Having opened the box the first thoughts through many peoples minds are pretty much “What is that?!!?!?”. In office we discussed the lot from hamster wheel right through to salad spinner. In actual fact this is the very heart of the machine.

I present to you the NoFan fanless cooler.

 

 

 

 

NoFan Heatink Cooler Base
The NoFan cooler underneath.

Based around a liquid pipe design it certainly is sizable but at the same time suprisingly light. Underneath we can see a nicely polished base with the company logo etched into it with a couple of heatpipes as well as the support arms designed to carry heat away from the heatsink base itself.

It’s certainly a nice tidy design and no sharp edges to it which will make builders use to the Zalman flower designs of old breathe a sigh of relief!

 

 

 

 

 

 

 

The Asus board set up with the heatsink mounts.
The Asus board set up with the heatsink mounts.

 

So how does this monster heatsink attach to the motherboard? With surprising ease in fact and it’s clear a lot of thought has gone into this design. 4 mounting poles are attached via screw mounts into a special backplate and that is more or less that which for a heatsink of this size is once again quite surprising.

 

 

 

 

 

MountedMOBO
The Motherboard mounted inside the system.

 

 

 

 

 

A side on shot of the system with the motherboard mounted inside. You’ll notice at this point the rather odd mounting position of the psu. As this is also passive and generating heat NoFan have decided to mount it at the front rather than the rear to keep the heat evenly spread throughout the system.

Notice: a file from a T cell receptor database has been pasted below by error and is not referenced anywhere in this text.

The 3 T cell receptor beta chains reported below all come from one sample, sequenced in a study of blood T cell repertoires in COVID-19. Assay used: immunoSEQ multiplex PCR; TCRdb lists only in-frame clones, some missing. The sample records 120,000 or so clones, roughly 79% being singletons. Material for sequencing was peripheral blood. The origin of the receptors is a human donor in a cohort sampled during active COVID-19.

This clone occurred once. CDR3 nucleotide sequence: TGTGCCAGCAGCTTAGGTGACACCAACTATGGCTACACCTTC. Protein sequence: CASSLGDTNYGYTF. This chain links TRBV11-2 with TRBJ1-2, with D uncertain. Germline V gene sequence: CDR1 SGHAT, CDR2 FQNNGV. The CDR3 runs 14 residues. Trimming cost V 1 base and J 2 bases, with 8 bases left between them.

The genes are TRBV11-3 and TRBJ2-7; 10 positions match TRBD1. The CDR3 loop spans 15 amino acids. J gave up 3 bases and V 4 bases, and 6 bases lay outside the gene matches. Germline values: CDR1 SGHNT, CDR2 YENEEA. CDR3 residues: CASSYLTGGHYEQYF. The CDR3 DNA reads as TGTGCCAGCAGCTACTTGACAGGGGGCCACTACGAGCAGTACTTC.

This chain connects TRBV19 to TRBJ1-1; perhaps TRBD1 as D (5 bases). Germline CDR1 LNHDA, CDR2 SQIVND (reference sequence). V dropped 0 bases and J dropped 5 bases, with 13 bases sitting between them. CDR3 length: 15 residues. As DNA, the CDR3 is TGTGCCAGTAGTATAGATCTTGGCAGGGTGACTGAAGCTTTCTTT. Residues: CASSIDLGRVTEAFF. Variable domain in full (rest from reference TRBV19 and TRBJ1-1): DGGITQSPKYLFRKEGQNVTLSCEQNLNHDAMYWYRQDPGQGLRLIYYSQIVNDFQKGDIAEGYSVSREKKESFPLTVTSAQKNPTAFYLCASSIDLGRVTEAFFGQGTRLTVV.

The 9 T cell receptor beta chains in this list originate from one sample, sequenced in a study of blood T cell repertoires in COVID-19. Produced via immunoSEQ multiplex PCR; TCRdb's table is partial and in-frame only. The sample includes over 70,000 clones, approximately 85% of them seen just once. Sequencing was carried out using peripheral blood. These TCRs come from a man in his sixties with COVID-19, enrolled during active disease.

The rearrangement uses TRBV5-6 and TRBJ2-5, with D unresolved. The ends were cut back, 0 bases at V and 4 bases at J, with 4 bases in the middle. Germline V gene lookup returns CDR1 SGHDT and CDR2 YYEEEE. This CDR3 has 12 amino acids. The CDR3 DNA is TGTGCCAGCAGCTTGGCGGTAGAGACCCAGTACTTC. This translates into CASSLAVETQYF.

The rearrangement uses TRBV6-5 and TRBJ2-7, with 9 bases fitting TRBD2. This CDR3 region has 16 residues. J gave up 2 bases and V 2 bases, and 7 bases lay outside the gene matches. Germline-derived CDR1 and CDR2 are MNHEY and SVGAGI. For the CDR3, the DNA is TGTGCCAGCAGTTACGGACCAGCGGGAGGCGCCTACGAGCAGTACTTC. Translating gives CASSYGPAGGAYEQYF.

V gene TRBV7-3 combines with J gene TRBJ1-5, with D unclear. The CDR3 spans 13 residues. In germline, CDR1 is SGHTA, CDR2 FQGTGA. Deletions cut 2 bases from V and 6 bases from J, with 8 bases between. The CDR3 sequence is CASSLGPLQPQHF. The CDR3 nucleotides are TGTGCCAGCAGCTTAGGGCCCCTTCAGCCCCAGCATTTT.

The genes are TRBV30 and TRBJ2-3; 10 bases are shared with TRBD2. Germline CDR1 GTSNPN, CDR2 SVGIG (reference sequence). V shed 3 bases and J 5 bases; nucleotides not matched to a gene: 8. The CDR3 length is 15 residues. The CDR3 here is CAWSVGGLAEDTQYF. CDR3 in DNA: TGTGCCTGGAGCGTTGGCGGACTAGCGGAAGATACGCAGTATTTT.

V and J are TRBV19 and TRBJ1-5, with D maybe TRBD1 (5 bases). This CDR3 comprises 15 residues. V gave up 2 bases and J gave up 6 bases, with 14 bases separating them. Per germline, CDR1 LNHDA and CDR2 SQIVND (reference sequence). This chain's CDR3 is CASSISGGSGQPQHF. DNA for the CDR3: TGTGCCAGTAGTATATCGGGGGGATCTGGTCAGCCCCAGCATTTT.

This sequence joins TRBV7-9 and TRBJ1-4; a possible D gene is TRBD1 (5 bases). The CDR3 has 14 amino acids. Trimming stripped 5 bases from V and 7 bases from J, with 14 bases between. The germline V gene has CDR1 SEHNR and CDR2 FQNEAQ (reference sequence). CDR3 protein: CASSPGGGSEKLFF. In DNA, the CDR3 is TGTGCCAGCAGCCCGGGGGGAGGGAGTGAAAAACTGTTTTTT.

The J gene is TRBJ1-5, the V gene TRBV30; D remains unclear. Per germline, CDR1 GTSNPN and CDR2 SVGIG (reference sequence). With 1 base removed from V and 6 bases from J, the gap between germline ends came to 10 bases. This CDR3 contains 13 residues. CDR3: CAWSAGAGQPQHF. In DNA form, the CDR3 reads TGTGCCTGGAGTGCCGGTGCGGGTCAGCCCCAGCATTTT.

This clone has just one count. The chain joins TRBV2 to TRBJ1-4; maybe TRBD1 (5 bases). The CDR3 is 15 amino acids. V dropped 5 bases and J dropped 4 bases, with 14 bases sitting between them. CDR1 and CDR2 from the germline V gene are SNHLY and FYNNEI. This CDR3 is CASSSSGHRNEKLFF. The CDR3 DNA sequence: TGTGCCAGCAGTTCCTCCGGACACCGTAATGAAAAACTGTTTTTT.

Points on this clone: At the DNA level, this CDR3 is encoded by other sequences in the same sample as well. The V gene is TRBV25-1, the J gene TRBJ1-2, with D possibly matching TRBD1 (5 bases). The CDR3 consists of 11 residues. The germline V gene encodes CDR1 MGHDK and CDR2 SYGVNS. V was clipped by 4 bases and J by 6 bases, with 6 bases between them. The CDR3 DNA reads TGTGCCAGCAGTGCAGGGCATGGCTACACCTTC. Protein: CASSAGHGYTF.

NoFan Heatsink Install
Installing the NoFan Heatsink

 

 

Once again the thought that has gone into this design becomes apparent when you attempt to mount the heatsink. Some designs can be very hard to mount but with this you can just drop the cooler into the case and then you line up the screw holes…

 

 

 

 

 

NoFan Heatsink Mounted
The NoFan heatsink Screwed into the case.

 

 

Screw in the thumbscrews and the job is pretty much done.

Quick easy and far less hassle than a lot of other designs.

 

 

 

The Finished System
The Finished System

And there you have it. The system is assembled and ready to be fired up for the first time.

 

 

 

 

 

So what do we think of it here in Scan? It’s a bit of a niche item but it does the job very well if it fits your requirements. Annoyingly some mechanical parts are still required to complete the build but you can work around these as well. We’ve set ours up with an SSD for the O.S. drive which will keep the performance up and the noise down but you’ll still need something to hold your project data and a larger mechanical is still the only real option. For our demonstration unit we set it up using a caddie that allows you to fit both a laptop hard drive and a slimline slot loading Dvd drive. The laptop harddrives are generally quiet solutions and by using the caddie it allows the drive to be swappable allowing for quick backups or the moving of projects between machines. Also by using a slot loading optical drive in this solution we get a reduced noise level as slot loaders tend to pinch the optical disk on both sides rather than a single sided spindle lift you see in tray designs so less rattle from your dvd’s.